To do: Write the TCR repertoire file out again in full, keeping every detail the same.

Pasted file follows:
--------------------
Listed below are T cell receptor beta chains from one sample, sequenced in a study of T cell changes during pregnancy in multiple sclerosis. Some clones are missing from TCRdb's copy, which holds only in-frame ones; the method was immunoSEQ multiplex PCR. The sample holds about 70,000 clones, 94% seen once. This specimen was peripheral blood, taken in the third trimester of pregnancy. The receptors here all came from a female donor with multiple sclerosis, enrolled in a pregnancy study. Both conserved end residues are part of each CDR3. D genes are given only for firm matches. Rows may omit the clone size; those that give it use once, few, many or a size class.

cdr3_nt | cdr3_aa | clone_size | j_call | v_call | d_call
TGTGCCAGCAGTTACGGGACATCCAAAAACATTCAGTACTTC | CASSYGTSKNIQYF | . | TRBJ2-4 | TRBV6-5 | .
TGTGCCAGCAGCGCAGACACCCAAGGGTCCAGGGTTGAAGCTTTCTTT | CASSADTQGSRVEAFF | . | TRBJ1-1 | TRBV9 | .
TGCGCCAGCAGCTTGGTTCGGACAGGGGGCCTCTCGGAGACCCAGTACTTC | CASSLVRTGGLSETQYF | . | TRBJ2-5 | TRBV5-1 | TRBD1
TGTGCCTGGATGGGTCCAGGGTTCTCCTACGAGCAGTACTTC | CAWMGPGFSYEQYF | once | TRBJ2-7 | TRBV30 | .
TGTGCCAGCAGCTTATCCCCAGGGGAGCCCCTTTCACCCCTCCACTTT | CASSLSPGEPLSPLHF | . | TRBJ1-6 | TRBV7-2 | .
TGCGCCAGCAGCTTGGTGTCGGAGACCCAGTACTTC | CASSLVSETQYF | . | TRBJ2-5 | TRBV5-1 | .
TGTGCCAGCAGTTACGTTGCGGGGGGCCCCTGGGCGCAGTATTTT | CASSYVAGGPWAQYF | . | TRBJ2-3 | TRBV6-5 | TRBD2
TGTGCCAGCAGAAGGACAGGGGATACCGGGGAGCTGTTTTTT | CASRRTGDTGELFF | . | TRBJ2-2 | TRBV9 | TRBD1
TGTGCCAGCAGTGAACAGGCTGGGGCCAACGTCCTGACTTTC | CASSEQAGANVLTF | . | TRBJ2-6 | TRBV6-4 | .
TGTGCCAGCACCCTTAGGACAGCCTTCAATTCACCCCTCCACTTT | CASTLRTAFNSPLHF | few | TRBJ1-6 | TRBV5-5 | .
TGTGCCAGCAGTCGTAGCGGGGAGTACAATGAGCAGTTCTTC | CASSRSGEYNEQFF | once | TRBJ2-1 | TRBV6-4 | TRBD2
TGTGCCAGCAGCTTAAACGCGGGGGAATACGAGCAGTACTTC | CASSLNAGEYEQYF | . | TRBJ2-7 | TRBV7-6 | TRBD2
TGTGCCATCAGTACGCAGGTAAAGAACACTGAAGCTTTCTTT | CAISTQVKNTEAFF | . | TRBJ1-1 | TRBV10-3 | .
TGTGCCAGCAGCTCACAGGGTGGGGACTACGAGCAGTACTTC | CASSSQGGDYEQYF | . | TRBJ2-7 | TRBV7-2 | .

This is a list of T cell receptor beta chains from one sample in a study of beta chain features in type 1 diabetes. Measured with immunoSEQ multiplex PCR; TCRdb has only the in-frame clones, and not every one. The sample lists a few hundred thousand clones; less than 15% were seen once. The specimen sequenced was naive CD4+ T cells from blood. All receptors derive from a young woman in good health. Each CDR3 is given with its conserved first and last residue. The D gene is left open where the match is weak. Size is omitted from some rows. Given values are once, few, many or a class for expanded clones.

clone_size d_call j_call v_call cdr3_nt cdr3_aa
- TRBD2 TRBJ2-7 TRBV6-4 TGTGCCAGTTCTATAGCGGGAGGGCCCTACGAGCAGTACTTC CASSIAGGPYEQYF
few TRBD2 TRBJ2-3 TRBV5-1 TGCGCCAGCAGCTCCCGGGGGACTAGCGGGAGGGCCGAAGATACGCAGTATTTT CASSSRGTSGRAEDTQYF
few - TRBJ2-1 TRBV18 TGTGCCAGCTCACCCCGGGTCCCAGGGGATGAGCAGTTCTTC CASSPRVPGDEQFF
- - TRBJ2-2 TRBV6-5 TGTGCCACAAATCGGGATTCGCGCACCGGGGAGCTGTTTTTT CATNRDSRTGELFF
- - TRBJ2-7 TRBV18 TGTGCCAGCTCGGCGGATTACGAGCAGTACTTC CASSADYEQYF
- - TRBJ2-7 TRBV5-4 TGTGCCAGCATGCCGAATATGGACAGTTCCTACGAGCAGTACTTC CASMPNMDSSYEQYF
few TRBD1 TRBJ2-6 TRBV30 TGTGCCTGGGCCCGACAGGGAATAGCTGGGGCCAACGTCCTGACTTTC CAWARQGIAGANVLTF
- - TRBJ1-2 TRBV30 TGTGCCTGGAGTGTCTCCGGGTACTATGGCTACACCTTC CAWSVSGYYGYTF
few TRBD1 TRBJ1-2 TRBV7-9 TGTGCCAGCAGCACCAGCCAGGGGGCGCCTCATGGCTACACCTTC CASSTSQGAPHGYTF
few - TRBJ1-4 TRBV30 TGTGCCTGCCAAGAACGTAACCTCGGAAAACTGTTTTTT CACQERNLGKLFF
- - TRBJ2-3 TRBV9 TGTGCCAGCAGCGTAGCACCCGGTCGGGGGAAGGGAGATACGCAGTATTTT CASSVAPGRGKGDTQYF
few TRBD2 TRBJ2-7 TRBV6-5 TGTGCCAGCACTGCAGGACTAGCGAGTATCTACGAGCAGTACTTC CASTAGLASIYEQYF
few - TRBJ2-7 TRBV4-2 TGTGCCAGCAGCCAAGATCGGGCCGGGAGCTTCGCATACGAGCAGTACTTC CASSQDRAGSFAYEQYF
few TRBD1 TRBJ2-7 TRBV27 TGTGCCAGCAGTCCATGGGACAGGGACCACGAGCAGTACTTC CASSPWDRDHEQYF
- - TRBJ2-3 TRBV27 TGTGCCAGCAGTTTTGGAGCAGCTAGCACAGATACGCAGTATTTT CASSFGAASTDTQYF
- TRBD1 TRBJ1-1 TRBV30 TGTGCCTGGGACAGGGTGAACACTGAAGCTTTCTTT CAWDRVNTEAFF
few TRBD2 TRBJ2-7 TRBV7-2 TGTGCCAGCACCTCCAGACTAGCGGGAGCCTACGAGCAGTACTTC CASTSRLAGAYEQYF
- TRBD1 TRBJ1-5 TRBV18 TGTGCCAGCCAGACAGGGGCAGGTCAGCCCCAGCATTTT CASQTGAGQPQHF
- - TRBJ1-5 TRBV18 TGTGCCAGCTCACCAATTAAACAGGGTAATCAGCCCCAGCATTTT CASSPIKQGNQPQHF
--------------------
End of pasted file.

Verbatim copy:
Listed below are T cell receptor beta chains from one sample, sequenced in a study of T cell changes during pregnancy in multiple sclerosis. Some clones are missing from TCRdb's copy, which holds only in-frame ones; the method was immunoSEQ multiplex PCR. The sample holds about 70,000 clones, 94% seen once. This specimen was peripheral blood, taken in the third trimester of pregnancy. The receptors here all came from a female donor with multiple sclerosis, enrolled in a pregnancy study. Both conserved end residues are part of each CDR3. D genes are given only for firm matches. Rows may omit the clone size; those that give it use once, few, many or a size class.

cdr3_nt | cdr3_aa | clone_size | j_call | v_call | d_call
TGTGCCAGCAGTTACGGGACATCCAAAAACATTCAGTACTTC | CASSYGTSKNIQYF | . | TRBJ2-4 | TRBV6-5 | .
TGTGCCAGCAGCGCAGACACCCAAGGGTCCAGGGTTGAAGCTTTCTTT | CASSADTQGSRVEAFF | . | TRBJ1-1 | TRBV9 | .
TGCGCCAGCAGCTTGGTTCGGACAGGGGGCCTCTCGGAGACCCAGTACTTC | CASSLVRTGGLSETQYF | . | TRBJ2-5 | TRBV5-1 | TRBD1
TGTGCCTGGATGGGTCCAGGGTTCTCCTACGAGCAGTACTTC | CAWMGPGFSYEQYF | once | TRBJ2-7 | TRBV30 | .
TGTGCCAGCAGCTTATCCCCAGGGGAGCCCCTTTCACCCCTCCACTTT | CASSLSPGEPLSPLHF | . | TRBJ1-6 | TRBV7-2 | .
TGCGCCAGCAGCTTGGTGTCGGAGACCCAGTACTTC | CASSLVSETQYF | . | TRBJ2-5 | TRBV5-1 | .
TGTGCCAGCAGTTACGTTGCGGGGGGCCCCTGGGCGCAGTATTTT | CASSYVAGGPWAQYF | . | TRBJ2-3 | TRBV6-5 | TRBD2
TGTGCCAGCAGAAGGACAGGGGATACCGGGGAGCTGTTTTTT | CASRRTGDTGELFF | . | TRBJ2-2 | TRBV9 | TRBD1
TGTGCCAGCAGTGAACAGGCTGGGGCCAACGTCCTGACTTTC | CASSEQAGANVLTF | . | TRBJ2-6 | TRBV6-4 | .
TGTGCCAGCACCCTTAGGACAGCCTTCAATTCACCCCTCCACTTT | CASTLRTAFNSPLHF | few | TRBJ1-6 | TRBV5-5 | .
TGTGCCAGCAGTCGTAGCGGGGAGTACAATGAGCAGTTCTTC | CASSRSGEYNEQFF | once | TRBJ2-1 | TRBV6-4 | TRBD2
TGTGCCAGCAGCTTAAACGCGGGGGAATACGAGCAGTACTTC | CASSLNAGEYEQYF | . | TRBJ2-7 | TRBV7-6 | TRBD2
TGTGCCATCAGTACGCAGGTAAAGAACACTGAAGCTTTCTTT | CAISTQVKNTEAFF | . | TRBJ1-1 | TRBV10-3 | .
TGTGCCAGCAGCTCACAGGGTGGGGACTACGAGCAGTACTTC | CASSSQGGDYEQYF | . | TRBJ2-7 | TRBV7-2 | .

This is a list of T cell receptor beta chains from one sample in a study of beta chain features in type 1 diabetes. Measured with immunoSEQ multiplex PCR; TCRdb has only the in-frame clones, and not every one. The sample lists a few hundred thousand clones; less than 15% were seen once. The specimen sequenced was naive CD4+ T cells from blood. All receptors derive from a young woman in good health. Each CDR3 is given with its conserved first and last residue. The D gene is left open where the match is weak. Size is omitted from some rows. Given values are once, few, many or a class for expanded clones.

clone_size d_call j_call v_call cdr3_nt cdr3_aa
- TRBD2 TRBJ2-7 TRBV6-4 TGTGCCAGTTCTATAGCGGGAGGGCCCTACGAGCAGTACTTC CASSIAGGPYEQYF
few TRBD2 TRBJ2-3 TRBV5-1 TGCGCCAGCAGCTCCCGGGGGACTAGCGGGAGGGCCGAAGATACGCAGTATTTT CASSSRGTSGRAEDTQYF
few - TRBJ2-1 TRBV18 TGTGCCAGCTCACCCCGGGTCCCAGGGGATGAGCAGTTCTTC CASSPRVPGDEQFF
- - TRBJ2-2 TRBV6-5 TGTGCCACAAATCGGGATTCGCGCACCGGGGAGCTGTTTTTT CATNRDSRTGELFF
- - TRBJ2-7 TRBV18 TGTGCCAGCTCGGCGGATTACGAGCAGTACTTC CASSADYEQYF
- - TRBJ2-7 TRBV5-4 TGTGCCAGCATGCCGAATATGGACAGTTCCTACGAGCAGTACTTC CASMPNMDSSYEQYF
few TRBD1 TRBJ2-6 TRBV30 TGTGCCTGGGCCCGACAGGGAATAGCTGGGGCCAACGTCCTGACTTTC CAWARQGIAGANVLTF
- - TRBJ1-2 TRBV30 TGTGCCTGGAGTGTCTCCGGGTACTATGGCTACACCTTC CAWSVSGYYGYTF
few TRBD1 TRBJ1-2 TRBV7-9 TGTGCCAGCAGCACCAGCCAGGGGGCGCCTCATGGCTACACCTTC CASSTSQGAPHGYTF
few - TRBJ1-4 TRBV30 TGTGCCTGCCAAGAACGTAACCTCGGAAAACTGTTTTTT CACQERNLGKLFF
- - TRBJ2-3 TRBV9 TGTGCCAGCAGCGTAGCACCCGGTCGGGGGAAGGGAGATACGCAGTATTTT CASSVAPGRGKGDTQYF
few TRBD2 TRBJ2-7 TRBV6-5 TGTGCCAGCACTGCAGGACTAGCGAGTATCTACGAGCAGTACTTC CASTAGLASIYEQYF
few - TRBJ2-7 TRBV4-2 TGTGCCAGCAGCCAAGATCGGGCCGGGAGCTTCGCATACGAGCAGTACTTC CASSQDRAGSFAYEQYF
few TRBD1 TRBJ2-7 TRBV27 TGTGCCAGCAGTCCATGGGACAGGGACCACGAGCAGTACTTC CASSPWDRDHEQYF
- - TRBJ2-3 TRBV27 TGTGCCAGCAGTTTTGGAGCAGCTAGCACAGATACGCAGTATTTT CASSFGAASTDTQYF
- TRBD1 TRBJ1-1 TRBV30 TGTGCCTGGGACAGGGTGAACACTGAAGCTTTCTTT CAWDRVNTEAFF
few TRBD2 TRBJ2-7 TRBV7-2 TGTGCCAGCACCTCCAGACTAGCGGGAGCCTACGAGCAGTACTTC CASTSRLAGAYEQYF
- TRBD1 TRBJ1-5 TRBV18 TGTGCCAGCCAGACAGGGGCAGGTCAGCCCCAGCATTTT CASQTGAGQPQHF
- - TRBJ1-5 TRBV18 TGTGCCAGCTCACCAATTAAACAGGGTAATCAGCCCCAGCATTTT CASSPIKQGNQPQHF